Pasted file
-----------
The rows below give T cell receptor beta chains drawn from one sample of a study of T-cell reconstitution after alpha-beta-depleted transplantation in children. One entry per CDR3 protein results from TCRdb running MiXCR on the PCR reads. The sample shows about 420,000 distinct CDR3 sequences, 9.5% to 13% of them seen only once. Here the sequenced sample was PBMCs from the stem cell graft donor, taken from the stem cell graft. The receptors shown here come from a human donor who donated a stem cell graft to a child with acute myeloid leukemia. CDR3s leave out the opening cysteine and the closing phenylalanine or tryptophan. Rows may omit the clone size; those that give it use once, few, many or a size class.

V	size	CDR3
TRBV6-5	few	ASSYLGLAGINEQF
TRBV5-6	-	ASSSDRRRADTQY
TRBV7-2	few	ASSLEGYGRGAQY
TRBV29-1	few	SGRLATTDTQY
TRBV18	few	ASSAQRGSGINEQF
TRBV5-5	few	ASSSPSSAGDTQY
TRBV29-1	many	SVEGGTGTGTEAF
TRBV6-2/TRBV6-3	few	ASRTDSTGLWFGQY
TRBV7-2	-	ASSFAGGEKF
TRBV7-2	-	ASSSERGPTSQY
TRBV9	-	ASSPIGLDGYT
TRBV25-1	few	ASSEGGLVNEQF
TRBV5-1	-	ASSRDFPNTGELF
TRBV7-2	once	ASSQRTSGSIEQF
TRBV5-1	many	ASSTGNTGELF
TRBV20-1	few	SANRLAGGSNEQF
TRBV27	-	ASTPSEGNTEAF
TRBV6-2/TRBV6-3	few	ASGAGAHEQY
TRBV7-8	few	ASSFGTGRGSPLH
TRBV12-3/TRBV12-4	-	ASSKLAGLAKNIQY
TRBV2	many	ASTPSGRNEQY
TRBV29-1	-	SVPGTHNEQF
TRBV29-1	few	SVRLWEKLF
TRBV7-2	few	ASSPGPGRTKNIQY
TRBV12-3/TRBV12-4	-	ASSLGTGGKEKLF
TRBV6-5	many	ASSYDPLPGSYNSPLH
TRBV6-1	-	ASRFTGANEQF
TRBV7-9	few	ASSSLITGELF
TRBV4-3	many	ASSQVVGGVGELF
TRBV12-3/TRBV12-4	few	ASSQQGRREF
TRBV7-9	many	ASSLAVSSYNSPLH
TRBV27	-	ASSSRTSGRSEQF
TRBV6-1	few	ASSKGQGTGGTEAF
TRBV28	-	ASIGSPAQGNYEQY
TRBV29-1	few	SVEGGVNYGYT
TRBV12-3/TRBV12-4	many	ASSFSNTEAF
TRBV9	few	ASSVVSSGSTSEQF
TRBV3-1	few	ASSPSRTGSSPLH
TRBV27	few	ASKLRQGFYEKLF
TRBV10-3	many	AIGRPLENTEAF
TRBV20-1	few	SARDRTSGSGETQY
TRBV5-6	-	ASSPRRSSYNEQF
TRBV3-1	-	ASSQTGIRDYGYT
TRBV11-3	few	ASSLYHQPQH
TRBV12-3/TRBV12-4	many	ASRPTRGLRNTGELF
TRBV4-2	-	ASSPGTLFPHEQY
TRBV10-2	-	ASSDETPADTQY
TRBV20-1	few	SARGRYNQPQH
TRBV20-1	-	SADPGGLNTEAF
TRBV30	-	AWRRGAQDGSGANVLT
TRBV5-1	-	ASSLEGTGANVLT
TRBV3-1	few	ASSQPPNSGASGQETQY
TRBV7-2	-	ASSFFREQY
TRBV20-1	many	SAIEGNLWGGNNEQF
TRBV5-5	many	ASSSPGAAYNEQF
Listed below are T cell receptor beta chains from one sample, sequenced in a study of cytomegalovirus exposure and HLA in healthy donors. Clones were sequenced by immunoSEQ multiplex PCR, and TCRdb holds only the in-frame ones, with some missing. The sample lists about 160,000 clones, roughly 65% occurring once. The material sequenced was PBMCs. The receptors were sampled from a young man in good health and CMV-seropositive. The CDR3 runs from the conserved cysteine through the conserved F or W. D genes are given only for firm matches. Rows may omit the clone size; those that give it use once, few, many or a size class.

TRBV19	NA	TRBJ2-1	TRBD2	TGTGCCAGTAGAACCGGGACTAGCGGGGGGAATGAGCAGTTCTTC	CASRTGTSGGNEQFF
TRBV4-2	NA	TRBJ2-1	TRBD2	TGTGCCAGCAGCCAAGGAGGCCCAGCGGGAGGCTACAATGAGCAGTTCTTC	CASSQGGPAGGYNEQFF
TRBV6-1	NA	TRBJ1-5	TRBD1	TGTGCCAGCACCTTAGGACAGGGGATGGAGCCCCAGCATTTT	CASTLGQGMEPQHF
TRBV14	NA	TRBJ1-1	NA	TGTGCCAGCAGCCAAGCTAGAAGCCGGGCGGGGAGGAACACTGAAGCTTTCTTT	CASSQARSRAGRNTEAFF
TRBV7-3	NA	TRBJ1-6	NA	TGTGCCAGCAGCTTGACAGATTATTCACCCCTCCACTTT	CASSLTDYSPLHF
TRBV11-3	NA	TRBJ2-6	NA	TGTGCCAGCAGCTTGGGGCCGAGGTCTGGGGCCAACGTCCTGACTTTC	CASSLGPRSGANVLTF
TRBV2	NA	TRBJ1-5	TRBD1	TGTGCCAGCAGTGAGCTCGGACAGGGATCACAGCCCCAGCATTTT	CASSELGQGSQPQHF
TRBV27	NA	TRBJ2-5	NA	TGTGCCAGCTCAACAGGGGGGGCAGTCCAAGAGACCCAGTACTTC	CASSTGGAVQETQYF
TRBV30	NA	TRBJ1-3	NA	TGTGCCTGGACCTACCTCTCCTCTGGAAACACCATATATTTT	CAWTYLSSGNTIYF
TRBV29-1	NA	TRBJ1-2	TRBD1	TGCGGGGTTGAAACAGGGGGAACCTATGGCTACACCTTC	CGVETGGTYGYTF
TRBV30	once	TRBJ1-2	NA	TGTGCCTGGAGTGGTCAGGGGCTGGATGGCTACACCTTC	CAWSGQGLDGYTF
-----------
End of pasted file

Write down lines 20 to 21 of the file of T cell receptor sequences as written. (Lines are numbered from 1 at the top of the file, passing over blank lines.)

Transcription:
TRBV6-2/TRBV6-3	few	ASGAGAHEQY
TRBV7-8	few	ASSFGTGRGSPLH